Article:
Neither of your original sentences was natural. "Decision" is a better choice, but you'll have to rephrase the sentence even with the substitution. You could say "Let's wait for Her Majesty's decision." [EDIT] I just thought of a way to use "say": Let's wait till Her Majesty has her say.

Remember to surround quoted text, and other text you're discussing, in quotation marks or to set it in italics.
 

gaetano

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Very sensible suggestion. Thank you. But, just in case I would sound unnatural, which sentence could I be using:
"Let's wait what will be Her Majesty's decision", or
"Let's wait what H.M.'s decision will be"?
 

GoesStation

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But, just in case I would sound unnatural, which sentence could I be using:
"Let's wait what will be Her Majesty's decision", or
"Let's wait what H.M.'s decision will be"?
They are both unnatural. Here's another natural (but very formal) variation I just thought of: "Let's await Her Majesty's decision."
 

jutfrank

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Let's wait and see what Her Majesty's decision is.
 

GoesStation

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Or simply "Let's wait for Her Majesty's decision."

Personally, I'm getting tired of waiting. Her Majesty's a pretty nice girl, but she doesn't have a lot to say.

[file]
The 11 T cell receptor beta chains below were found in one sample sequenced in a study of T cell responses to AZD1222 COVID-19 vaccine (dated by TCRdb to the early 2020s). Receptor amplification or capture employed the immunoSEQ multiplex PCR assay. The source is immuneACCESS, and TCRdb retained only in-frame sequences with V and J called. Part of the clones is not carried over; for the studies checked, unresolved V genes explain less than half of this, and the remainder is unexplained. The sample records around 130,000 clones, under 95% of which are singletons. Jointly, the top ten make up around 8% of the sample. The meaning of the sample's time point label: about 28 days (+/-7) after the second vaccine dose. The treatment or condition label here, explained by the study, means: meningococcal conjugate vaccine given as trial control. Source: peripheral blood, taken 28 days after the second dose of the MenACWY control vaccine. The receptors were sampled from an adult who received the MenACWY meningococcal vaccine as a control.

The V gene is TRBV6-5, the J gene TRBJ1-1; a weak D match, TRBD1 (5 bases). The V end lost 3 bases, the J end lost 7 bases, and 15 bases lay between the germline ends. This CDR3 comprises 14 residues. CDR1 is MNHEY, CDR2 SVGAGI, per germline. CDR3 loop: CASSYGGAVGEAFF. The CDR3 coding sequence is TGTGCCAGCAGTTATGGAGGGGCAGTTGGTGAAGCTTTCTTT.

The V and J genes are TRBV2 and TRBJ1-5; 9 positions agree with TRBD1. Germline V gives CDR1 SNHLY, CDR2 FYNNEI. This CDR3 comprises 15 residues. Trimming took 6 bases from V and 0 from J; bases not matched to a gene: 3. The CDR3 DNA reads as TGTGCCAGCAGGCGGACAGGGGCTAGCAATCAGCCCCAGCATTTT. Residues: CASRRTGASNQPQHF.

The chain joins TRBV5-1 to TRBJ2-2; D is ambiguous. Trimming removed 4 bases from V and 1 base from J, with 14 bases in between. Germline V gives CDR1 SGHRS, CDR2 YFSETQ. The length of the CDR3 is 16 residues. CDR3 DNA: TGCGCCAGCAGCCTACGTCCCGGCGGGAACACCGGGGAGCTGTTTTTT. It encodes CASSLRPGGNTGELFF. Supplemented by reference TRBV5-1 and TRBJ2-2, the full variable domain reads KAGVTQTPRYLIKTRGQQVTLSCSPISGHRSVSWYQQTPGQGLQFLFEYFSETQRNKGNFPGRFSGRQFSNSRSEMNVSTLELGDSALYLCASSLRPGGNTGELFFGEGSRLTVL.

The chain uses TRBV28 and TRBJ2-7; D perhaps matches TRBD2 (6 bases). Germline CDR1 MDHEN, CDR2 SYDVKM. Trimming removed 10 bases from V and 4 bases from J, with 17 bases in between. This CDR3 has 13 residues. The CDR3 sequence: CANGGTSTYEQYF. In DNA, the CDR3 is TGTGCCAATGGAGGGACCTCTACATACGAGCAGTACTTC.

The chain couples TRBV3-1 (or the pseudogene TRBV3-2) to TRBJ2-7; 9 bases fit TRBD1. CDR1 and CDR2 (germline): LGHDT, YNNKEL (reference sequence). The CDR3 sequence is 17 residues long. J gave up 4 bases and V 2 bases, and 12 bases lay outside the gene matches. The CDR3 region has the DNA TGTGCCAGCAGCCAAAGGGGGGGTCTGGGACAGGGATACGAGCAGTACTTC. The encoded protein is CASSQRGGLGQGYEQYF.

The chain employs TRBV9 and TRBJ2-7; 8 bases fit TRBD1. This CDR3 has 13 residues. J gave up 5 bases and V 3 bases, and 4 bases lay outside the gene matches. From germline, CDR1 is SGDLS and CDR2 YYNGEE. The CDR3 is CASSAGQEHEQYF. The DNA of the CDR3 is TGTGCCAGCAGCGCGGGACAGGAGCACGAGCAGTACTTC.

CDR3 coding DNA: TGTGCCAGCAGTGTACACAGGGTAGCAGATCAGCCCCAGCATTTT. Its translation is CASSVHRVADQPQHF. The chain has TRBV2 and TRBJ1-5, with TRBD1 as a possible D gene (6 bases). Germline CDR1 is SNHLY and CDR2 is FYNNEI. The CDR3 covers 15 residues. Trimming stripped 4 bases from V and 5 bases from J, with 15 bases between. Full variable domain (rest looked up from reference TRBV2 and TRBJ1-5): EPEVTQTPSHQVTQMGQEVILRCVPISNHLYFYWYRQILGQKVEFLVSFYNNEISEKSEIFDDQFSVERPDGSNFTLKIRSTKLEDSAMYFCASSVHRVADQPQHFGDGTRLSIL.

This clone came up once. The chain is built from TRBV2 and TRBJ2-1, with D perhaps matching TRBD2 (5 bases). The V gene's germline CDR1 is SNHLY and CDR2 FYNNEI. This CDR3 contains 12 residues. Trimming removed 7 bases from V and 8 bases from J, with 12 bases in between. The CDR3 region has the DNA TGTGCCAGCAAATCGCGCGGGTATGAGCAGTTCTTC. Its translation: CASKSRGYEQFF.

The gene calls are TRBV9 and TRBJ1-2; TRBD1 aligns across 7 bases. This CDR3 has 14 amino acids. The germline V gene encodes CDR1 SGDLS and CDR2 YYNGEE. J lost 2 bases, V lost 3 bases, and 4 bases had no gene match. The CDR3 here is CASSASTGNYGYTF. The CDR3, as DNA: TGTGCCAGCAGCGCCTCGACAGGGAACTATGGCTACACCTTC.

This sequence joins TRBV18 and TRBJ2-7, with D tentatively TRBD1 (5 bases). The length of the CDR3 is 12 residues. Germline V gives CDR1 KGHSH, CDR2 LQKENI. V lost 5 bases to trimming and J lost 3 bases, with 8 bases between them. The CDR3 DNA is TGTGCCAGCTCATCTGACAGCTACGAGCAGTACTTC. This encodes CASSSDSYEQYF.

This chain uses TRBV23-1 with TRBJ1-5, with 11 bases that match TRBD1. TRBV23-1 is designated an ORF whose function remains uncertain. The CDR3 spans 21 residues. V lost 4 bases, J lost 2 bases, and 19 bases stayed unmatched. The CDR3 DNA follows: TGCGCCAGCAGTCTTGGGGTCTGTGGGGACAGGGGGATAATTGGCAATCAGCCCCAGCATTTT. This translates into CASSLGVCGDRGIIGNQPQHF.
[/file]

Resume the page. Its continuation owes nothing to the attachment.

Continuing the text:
jutfrank

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We might be waiting a while. Her Maj doesn't make many decisions.
 

GoesStation

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We might be waiting a while. Her Maj doesn't make many decisions.
Not, as I mentioned above, if she's a Windsor. It just wouldn't do. Other Majesties may be less retiring.
 

emsr2d2

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Her "decision" might not be appropriate.
 

gaetano

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Thankyou again, Gentlemen, but we were not discussing HM's right or willingness to express a decision. We were discussing the grammar underlying my two sentences. I understand they are both considered unnatural. But can any of the two be considered less unnatural, and grammatically more correct, than the other? Of course in a colloquial atmosphere. Thanks
 

Tdol

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It's a noun in the expression "to have one's say". For example, The Queen has had her say.

You could also say that something can only be done on/upon her say, though I haven't seen or heard this used for a long time.
 

GoesStation

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Neither of your two sentences (Let's see what will Her Majesty's say be. Let's see what will be Her Majesty's say.) is acceptable/natural/grammatical in any atmosphere.
Furthermore, neither of them is less unnatural or more acceptable than the other. They are both simply wrong.

Does that answer OP's question?
 

gaetano

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Thank you Piscean for the whole message. I apologize for the inconsiderate use of Gentlemen. It was just the kind of answer I'd been waiting for. To know whether either of the two sentences could be considered as grammatically correct. Now I know. Many thanks again.